100+ Sue After Toxic Train Derailment

More than 100 people, including first responders, claim they sustained injuries after inhaling vinyl chloride

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    NEWSLETTERS

    A class action lawsuit was filed today in the Paulsboro toxic train derailment case. NBC10's Lori Wilson talked with two of the plaintiffs.

    A class action lawsuit was filed today relating to the Paulsboro, New Jersey train derailment and chemical spill that forced hundreds of people from their homes and left dozens sick last year.

    The plaintiffs include more than 100 first responders, young children, and property owners who allege they sustained injuries and damages after the hazardous chemical spill.

    On November 30, seven cars of an 84-car train derailed on or near a swivel-style bridge over Mantua Creek. The accident released vinyl chloride, leading to the evacuation of more than 329 families and businesses. Dozens were checked out at a hospital.

    “We believe and are alleging in this case this derailment not only could have been prevented but that there was knowledge beforehand of the risks of trains transporting dangerous chemicals and tankers across this bridge and that knowledge was sufficient that they were obligated to take action to avoid the kind of harm that happened on November 30 of last year,” said Aaron Freiwald, lead trial counsel for the plaintiffs, during a press conference today.

    Paulsboro Train Derailment Victims Sue

    [PHI] Paulsboro Train Derailment Victims Sue
    The toxic train accident in Paulsboro, New Jersey has brought more than 100 residents together for a class action lawsuit.

    Erma and Walt Stevenson have lived in Paulsboro for 26 years. They say they've grown increasingly frustrated with Conrail officials.

    “Conrail has not been very nice to us, said Erma during a press conference in her home today. “They are not my favorite. They tell you a lot of things and you find out that they’ve lied to you.”

    In the case, Spears et al v. Conrail et al, filed in the Court of Common Pleas of Philadelphia this morning, all of the individual plaintiffs claim they inhaled significant quantities of vinyl chloride. The chemical is linked to short-term breathing problems, but prolonged exposure has been tied to cancer. They are asking for compensatory damages, damages for physical injuries and losses, mental anguish, property loss, and medical monitoring now and in the future.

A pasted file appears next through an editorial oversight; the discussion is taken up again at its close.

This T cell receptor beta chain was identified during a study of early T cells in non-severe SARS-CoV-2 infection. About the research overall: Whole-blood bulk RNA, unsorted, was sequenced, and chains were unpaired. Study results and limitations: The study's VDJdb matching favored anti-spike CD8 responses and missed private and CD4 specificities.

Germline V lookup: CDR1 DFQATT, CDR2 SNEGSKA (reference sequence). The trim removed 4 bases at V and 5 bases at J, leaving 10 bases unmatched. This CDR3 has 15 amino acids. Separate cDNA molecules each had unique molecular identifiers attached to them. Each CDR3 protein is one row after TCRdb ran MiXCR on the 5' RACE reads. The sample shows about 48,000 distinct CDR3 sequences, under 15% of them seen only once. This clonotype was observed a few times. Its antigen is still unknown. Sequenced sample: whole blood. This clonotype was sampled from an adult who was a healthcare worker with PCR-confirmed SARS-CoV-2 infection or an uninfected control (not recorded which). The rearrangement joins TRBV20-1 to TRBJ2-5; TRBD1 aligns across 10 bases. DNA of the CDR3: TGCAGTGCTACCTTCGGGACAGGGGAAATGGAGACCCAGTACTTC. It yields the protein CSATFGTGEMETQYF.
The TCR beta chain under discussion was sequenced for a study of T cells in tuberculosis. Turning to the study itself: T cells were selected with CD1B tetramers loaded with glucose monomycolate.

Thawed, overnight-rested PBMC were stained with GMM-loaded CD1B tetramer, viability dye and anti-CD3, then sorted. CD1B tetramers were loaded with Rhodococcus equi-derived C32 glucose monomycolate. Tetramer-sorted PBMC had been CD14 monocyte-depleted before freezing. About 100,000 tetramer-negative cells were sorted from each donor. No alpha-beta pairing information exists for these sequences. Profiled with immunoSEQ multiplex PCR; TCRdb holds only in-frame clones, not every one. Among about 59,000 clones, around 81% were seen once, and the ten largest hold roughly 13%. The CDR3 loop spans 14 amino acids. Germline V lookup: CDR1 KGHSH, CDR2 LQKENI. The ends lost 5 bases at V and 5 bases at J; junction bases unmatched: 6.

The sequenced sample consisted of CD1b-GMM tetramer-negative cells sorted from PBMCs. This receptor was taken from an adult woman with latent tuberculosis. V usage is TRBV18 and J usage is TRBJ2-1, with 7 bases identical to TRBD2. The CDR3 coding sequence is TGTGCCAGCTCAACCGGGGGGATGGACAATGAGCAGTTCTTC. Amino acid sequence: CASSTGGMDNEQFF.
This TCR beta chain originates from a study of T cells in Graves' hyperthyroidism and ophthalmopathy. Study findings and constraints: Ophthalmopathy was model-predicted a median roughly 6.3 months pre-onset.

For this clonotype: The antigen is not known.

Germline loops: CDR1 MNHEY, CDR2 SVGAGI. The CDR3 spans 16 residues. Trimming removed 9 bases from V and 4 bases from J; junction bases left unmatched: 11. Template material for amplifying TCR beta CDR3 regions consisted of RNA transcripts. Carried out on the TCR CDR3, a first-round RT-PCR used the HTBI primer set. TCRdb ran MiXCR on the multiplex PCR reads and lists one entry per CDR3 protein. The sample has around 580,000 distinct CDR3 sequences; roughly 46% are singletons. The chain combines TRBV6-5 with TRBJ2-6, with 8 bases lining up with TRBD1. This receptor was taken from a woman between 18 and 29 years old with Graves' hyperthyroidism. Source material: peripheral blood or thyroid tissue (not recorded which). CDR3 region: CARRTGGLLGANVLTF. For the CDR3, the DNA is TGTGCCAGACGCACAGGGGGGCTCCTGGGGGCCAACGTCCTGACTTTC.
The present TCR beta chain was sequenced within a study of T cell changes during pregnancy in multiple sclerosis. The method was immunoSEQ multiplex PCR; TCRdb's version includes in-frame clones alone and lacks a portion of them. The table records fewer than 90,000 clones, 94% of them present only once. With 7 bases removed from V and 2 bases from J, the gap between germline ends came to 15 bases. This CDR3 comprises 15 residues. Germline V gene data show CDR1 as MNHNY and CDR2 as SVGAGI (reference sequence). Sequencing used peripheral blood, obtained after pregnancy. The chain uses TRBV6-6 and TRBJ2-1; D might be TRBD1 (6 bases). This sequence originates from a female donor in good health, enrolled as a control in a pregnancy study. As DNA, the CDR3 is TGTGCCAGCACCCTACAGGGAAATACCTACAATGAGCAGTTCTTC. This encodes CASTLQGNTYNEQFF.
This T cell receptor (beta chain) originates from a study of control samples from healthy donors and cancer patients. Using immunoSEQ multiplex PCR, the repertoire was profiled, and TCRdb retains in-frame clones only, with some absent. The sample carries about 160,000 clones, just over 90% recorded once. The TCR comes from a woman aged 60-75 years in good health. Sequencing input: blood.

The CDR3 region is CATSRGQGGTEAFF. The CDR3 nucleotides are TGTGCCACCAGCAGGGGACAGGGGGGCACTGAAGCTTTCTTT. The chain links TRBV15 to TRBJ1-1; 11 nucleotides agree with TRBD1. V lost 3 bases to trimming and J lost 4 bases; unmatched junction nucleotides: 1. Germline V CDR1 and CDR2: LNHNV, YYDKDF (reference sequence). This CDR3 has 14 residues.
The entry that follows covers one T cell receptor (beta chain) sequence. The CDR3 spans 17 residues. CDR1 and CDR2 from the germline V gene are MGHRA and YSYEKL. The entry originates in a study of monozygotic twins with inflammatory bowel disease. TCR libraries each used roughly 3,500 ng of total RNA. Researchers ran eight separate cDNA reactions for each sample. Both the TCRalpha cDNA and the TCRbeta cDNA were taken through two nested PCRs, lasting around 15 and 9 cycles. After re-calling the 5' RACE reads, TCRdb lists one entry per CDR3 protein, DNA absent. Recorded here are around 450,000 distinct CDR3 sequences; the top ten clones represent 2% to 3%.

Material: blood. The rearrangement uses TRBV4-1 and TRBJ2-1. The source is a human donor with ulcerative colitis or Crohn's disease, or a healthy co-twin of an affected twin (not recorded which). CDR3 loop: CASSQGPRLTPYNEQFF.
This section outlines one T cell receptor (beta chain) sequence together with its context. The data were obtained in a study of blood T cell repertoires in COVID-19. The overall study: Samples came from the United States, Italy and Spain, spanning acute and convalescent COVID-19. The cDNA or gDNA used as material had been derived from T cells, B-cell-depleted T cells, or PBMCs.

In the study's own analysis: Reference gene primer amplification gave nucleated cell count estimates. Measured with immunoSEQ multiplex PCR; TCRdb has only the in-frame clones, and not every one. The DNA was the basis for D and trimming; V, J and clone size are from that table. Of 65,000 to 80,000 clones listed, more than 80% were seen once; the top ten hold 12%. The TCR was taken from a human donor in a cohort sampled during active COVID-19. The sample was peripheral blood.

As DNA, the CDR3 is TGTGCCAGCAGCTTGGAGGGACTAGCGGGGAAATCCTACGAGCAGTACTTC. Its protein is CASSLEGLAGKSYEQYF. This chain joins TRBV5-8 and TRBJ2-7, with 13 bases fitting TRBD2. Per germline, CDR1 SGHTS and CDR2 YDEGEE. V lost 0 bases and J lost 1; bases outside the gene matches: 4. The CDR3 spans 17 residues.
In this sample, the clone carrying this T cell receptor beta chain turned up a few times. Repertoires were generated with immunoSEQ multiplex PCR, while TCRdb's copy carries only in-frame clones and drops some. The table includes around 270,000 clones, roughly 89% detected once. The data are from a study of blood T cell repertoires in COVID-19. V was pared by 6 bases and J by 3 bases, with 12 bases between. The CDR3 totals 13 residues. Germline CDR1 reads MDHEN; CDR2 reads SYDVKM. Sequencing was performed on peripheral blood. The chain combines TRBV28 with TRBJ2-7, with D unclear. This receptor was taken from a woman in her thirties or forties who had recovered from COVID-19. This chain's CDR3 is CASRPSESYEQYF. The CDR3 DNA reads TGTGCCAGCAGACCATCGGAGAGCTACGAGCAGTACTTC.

“These are factory workers, engineers, police officers, school kids and their moms and dads, grandparents. And none of them should have been put through the physical and emotional hell these companies have put them through, “said Scott McKinley, co-counsel for the plaintiffs.

    Cassandra Clarke, mother of two, said her daughter, 12, and son, 7, got sick as a result of the spill.

    “As a parent it’s your worst nightmare. I am really concerned that my children are going to be alright, that they are going to have longevity and be lively,” said Clarke.

    First responders claim that Conrail representatives advised them throughout the day that they did not need breathing masks or other personal protective equipment, despite high readings of vinyl chloride in the air. The suit states they later underwent extensive medical testing that showed high levels of vinyl chloride in their urine.

    Other plaintiffs in the new civil action claim they were walking their young children to school, driving to work or inside their home when they say they were engulfed by fumes.

    “The November 30th derailment was no accident,” said Freiwald. “Defendants knew that the bridge was not safe for rail traffic involving highly dangerous chemicals. There was complete disregard for the health and safety of those living in and around Paulsboro and now we are asking these companies to pay for the damage they have done.”

    Last month Conrail offered to settle with hundreds of Paulsboro residents. They offered some families $500 per child and those who live closest to the site were offered more. But lawyers for the families say the amount would not cover future medical bills if the children get sick.
     

     


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